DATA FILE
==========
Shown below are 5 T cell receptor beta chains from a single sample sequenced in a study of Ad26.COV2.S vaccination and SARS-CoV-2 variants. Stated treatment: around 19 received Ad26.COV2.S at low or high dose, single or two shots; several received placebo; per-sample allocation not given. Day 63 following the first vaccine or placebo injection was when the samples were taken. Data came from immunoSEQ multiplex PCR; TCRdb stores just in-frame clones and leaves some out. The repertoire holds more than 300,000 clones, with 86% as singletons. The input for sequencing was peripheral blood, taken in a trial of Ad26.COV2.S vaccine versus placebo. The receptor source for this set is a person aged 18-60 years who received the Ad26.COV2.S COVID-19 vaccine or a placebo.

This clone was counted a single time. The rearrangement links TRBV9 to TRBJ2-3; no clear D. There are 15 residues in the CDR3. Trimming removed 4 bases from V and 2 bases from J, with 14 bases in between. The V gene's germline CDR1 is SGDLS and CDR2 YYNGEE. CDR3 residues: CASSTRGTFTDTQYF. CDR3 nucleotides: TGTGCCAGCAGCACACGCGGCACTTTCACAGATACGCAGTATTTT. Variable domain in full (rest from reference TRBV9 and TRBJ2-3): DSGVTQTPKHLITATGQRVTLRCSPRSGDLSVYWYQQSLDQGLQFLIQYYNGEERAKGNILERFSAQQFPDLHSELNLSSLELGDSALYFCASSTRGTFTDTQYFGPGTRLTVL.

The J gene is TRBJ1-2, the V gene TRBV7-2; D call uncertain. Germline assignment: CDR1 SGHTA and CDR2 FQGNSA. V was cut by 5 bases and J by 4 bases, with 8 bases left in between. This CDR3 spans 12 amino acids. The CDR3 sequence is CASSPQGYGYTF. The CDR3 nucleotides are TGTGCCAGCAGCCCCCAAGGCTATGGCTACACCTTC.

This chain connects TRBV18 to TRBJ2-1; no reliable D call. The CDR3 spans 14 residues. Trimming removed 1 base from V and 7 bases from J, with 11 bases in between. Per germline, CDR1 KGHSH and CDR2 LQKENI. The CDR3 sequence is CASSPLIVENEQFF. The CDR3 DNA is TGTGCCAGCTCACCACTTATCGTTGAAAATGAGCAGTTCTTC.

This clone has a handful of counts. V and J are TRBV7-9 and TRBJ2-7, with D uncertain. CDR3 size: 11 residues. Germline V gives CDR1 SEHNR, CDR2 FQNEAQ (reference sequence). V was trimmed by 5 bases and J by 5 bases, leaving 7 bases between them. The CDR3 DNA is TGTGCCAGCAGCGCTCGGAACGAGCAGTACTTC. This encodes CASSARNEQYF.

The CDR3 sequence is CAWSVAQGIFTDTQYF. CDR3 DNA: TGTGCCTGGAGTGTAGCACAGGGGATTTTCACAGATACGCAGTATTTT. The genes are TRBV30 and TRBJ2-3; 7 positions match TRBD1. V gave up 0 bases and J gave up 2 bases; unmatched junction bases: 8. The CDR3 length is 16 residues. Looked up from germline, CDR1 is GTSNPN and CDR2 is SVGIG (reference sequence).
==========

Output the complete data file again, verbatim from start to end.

Shown below are 5 T cell receptor beta chains from a single sample sequenced in a study of Ad26.COV2.S vaccination and SARS-CoV-2 variants. Stated treatment: around 19 received Ad26.COV2.S at low or high dose, single or two shots; several received placebo; per-sample allocation not given. Day 63 following the first vaccine or placebo injection was when the samples were taken. Data came from immunoSEQ multiplex PCR; TCRdb stores just in-frame clones and leaves some out. The repertoire holds more than 300,000 clones, with 86% as singletons. The input for sequencing was peripheral blood, taken in a trial of Ad26.COV2.S vaccine versus placebo. The receptor source for this set is a person aged 18-60 years who received the Ad26.COV2.S COVID-19 vaccine or a placebo.

This clone was counted a single time. The rearrangement links TRBV9 to TRBJ2-3; no clear D. There are 15 residues in the CDR3. Trimming removed 4 bases from V and 2 bases from J, with 14 bases in between. The V gene's germline CDR1 is SGDLS and CDR2 YYNGEE. CDR3 residues: CASSTRGTFTDTQYF. CDR3 nucleotides: TGTGCCAGCAGCACACGCGGCACTTTCACAGATACGCAGTATTTT. Variable domain in full (rest from reference TRBV9 and TRBJ2-3): DSGVTQTPKHLITATGQRVTLRCSPRSGDLSVYWYQQSLDQGLQFLIQYYNGEERAKGNILERFSAQQFPDLHSELNLSSLELGDSALYFCASSTRGTFTDTQYFGPGTRLTVL.

The J gene is TRBJ1-2, the V gene TRBV7-2; D call uncertain. Germline assignment: CDR1 SGHTA and CDR2 FQGNSA. V was cut by 5 bases and J by 4 bases, with 8 bases left in between. This CDR3 spans 12 amino acids. The CDR3 sequence is CASSPQGYGYTF. The CDR3 nucleotides are TGTGCCAGCAGCCCCCAAGGCTATGGCTACACCTTC.

This chain connects TRBV18 to TRBJ2-1; no reliable D call. The CDR3 spans 14 residues. Trimming removed 1 base from V and 7 bases from J, with 11 bases in between. Per germline, CDR1 KGHSH and CDR2 LQKENI. The CDR3 sequence is CASSPLIVENEQFF. The CDR3 DNA is TGTGCCAGCTCACCACTTATCGTTGAAAATGAGCAGTTCTTC.

This clone has a handful of counts. V and J are TRBV7-9 and TRBJ2-7, with D uncertain. CDR3 size: 11 residues. Germline V gives CDR1 SEHNR, CDR2 FQNEAQ (reference sequence). V was trimmed by 5 bases and J by 5 bases, leaving 7 bases between them. The CDR3 DNA is TGTGCCAGCAGCGCTCGGAACGAGCAGTACTTC. This encodes CASSARNEQYF.

The CDR3 sequence is CAWSVAQGIFTDTQYF. CDR3 DNA: TGTGCCTGGAGTGTAGCACAGGGGATTTTCACAGATACGCAGTATTTT. The genes are TRBV30 and TRBJ2-3; 7 positions match TRBD1. V gave up 0 bases and J gave up 2 bases; unmatched junction bases: 8. The CDR3 length is 16 residues. Looked up from germline, CDR1 is GTSNPN and CDR2 is SVGIG (reference sequence).